August 30th, 2018 - 10:21 pm

Interview with Liquid Scoom at the PUBG Global Invitational

Myra

Keiron Prescott / Liquid Scoom Interview

I have been commentating and hosting a number of events for PLAYERUNKNOWN’S BATTLEGROUNDS this year. At PGI 2018, however, I had the great opportunity to be a spectator and fan. In-between enjoying the great games and atmosphere, I had the opportunity to sit down and interview Team Liquid’s Keiron Prescott / Liquid Scoom! The full interview and transcript is below. Enjoy!

John Sargent / JoRoSaR: Hi guys, I’m sat here with Liquid Scoom at PGI Berlin 2018. Mate, how’s it going? It’s day 5 – why don’t you introduce yourself to the camera and give us your impressions of Berlin so far?

Keiron Prescott / Scoom: I’m Liquid Scoom, Keiron Prescott from Gibraltar. Berlin has been really awesome – except for the weather, it’s been really warm this past week! It’s been pretty warm in the venue as well, so it’s kind of been a little bit uncomfortable. I don’t really like the heat, even though I’m from Gibraltar which is a warm country! It’s been great so far though, the arena’s been awesome and playing at LAN against all these international teams has just been incredible.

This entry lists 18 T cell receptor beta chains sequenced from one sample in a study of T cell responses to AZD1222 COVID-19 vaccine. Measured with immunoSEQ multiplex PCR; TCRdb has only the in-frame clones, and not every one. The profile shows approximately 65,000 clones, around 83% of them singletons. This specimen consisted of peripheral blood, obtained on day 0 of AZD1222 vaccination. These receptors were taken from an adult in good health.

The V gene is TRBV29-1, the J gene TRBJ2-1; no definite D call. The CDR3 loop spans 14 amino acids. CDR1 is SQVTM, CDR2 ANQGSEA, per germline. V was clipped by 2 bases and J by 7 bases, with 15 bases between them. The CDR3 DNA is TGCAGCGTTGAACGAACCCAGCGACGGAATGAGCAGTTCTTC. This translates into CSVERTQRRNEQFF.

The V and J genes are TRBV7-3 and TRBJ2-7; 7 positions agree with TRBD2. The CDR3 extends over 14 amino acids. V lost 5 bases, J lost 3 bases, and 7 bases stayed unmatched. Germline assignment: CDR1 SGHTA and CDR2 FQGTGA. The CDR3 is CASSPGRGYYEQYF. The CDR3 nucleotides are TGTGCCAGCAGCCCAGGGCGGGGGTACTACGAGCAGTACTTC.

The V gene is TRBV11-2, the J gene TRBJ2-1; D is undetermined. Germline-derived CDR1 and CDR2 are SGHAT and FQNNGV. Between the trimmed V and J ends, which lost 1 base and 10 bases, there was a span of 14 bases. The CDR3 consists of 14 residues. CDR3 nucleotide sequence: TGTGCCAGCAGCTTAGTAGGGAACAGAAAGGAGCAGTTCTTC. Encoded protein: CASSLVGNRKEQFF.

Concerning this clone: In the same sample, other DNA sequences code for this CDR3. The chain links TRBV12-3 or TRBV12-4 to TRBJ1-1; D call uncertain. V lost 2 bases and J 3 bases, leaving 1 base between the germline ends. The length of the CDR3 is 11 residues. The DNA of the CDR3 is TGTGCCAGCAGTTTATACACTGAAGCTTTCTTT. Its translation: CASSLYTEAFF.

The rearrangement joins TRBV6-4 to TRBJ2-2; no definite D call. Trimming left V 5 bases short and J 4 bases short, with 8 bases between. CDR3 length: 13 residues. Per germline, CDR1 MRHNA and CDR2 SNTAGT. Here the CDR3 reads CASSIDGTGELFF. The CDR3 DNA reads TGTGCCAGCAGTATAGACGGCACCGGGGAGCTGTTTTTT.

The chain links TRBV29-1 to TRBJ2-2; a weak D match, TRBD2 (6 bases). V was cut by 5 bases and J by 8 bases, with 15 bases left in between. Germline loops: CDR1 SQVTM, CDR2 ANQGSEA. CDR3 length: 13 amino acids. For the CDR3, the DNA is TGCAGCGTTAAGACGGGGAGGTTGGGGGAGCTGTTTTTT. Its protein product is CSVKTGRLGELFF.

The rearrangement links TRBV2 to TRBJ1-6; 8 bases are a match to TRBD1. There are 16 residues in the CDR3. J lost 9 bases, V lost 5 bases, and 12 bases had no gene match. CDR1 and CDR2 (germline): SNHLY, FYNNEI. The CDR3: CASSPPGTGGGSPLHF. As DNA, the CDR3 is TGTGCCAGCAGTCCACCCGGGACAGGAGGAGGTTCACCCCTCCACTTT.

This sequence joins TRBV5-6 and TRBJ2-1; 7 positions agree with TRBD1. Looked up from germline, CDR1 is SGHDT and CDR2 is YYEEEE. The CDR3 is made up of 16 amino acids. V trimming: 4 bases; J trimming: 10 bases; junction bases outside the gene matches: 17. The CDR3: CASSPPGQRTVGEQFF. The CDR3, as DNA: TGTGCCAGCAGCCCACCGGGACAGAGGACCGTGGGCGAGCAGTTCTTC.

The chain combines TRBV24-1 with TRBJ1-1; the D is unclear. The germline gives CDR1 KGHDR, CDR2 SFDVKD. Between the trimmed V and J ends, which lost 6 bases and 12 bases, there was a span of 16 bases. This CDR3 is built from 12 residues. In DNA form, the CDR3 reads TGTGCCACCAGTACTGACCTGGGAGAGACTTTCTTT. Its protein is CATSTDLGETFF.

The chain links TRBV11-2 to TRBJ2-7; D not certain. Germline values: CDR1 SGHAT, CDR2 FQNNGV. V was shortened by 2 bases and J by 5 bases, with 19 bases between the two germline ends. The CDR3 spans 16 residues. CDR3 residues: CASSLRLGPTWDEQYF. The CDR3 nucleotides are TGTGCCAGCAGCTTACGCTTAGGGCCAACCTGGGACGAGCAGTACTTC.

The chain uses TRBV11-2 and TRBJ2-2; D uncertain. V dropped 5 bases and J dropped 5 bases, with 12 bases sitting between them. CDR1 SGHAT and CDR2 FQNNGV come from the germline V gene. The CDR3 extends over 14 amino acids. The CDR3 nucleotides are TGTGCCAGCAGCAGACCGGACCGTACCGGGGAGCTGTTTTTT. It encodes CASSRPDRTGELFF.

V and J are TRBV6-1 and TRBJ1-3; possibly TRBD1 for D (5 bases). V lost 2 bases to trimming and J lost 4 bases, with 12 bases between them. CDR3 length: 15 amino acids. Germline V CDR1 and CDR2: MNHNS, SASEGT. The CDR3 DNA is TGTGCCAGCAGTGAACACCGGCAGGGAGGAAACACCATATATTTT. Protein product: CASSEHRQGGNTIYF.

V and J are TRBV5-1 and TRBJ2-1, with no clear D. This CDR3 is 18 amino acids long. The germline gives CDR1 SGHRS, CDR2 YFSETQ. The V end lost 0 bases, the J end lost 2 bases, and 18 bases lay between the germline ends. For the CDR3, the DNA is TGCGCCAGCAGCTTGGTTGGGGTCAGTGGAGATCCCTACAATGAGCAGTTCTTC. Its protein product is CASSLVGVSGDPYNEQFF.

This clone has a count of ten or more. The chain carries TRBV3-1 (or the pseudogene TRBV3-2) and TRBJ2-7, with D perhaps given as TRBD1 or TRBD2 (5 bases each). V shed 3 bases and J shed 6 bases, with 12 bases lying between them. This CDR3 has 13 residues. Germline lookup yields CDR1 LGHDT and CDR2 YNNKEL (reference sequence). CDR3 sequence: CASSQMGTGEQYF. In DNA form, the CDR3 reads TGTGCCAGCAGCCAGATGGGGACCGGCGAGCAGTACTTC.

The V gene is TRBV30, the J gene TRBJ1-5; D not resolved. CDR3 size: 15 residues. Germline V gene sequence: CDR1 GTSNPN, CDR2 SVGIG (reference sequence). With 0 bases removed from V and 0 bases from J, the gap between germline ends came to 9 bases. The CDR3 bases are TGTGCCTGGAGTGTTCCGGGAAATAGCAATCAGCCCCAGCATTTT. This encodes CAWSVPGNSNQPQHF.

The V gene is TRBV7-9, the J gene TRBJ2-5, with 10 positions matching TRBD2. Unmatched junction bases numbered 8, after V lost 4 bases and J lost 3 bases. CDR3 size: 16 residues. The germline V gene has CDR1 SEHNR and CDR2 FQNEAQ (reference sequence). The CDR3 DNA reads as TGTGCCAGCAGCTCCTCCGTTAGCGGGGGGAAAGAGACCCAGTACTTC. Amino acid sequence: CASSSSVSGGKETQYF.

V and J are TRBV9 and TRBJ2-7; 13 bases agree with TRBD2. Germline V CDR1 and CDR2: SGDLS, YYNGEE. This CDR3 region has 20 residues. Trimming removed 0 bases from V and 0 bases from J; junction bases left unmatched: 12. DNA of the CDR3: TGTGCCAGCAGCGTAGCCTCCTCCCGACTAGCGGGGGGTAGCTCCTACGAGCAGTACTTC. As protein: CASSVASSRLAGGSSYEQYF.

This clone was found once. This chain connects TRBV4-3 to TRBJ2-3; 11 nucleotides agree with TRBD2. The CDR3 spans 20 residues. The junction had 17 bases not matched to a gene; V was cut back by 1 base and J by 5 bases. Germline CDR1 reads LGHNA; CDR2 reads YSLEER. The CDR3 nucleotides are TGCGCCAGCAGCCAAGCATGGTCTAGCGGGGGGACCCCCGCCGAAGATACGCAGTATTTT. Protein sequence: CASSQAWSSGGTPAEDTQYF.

Gibraltar and Chess!

JS: Let’s talk about being from Gibraltar for a second – we saw the flag draped over your shoulders, of course, on stage in the Third Person Perspective ceremony! Were you born and raised there? Do you still live there? What’s it like living in Gibraltar, is there much of an esports community – are you a bit of a lone wolf? Talk us through what it’s like living there:

KP: I was born in Gibraltar, and raised there – and I still currently live there. It’s a really small place, there’s only 30,000 people who live in Gibraltar and it’s 7km squared. It’s a massive rock with houses around it! It’s a really small community, but it’s a really awesome community. I love being there, and I’m really proud of being Gibraltarian. In terms of esports, there isn’t really too much of an esports scene. There are a few people who play a lot of console games. Some do play PC, but it’s more console heavy. There’s a small esports scene – they like watching and stuff like that, but it’s a really minimal. Most of them though are really supportive of me, because I’m the first ever Gibraltarian to play at events for prize money and stuff like that, so it’s a real honour! I was wearing the flag because I’m proud, and showcasing Gibraltar on the map – we’re such a small place, that not that many people know it – so I wanted to wear the flag and showcase that!

JS: And one of the other big events in Gibraltar every year is the chess that goes on in the Caleta [Hotel]! Apparently, we both play as well – you used to be quite some player! Do you want to us a bit about your history?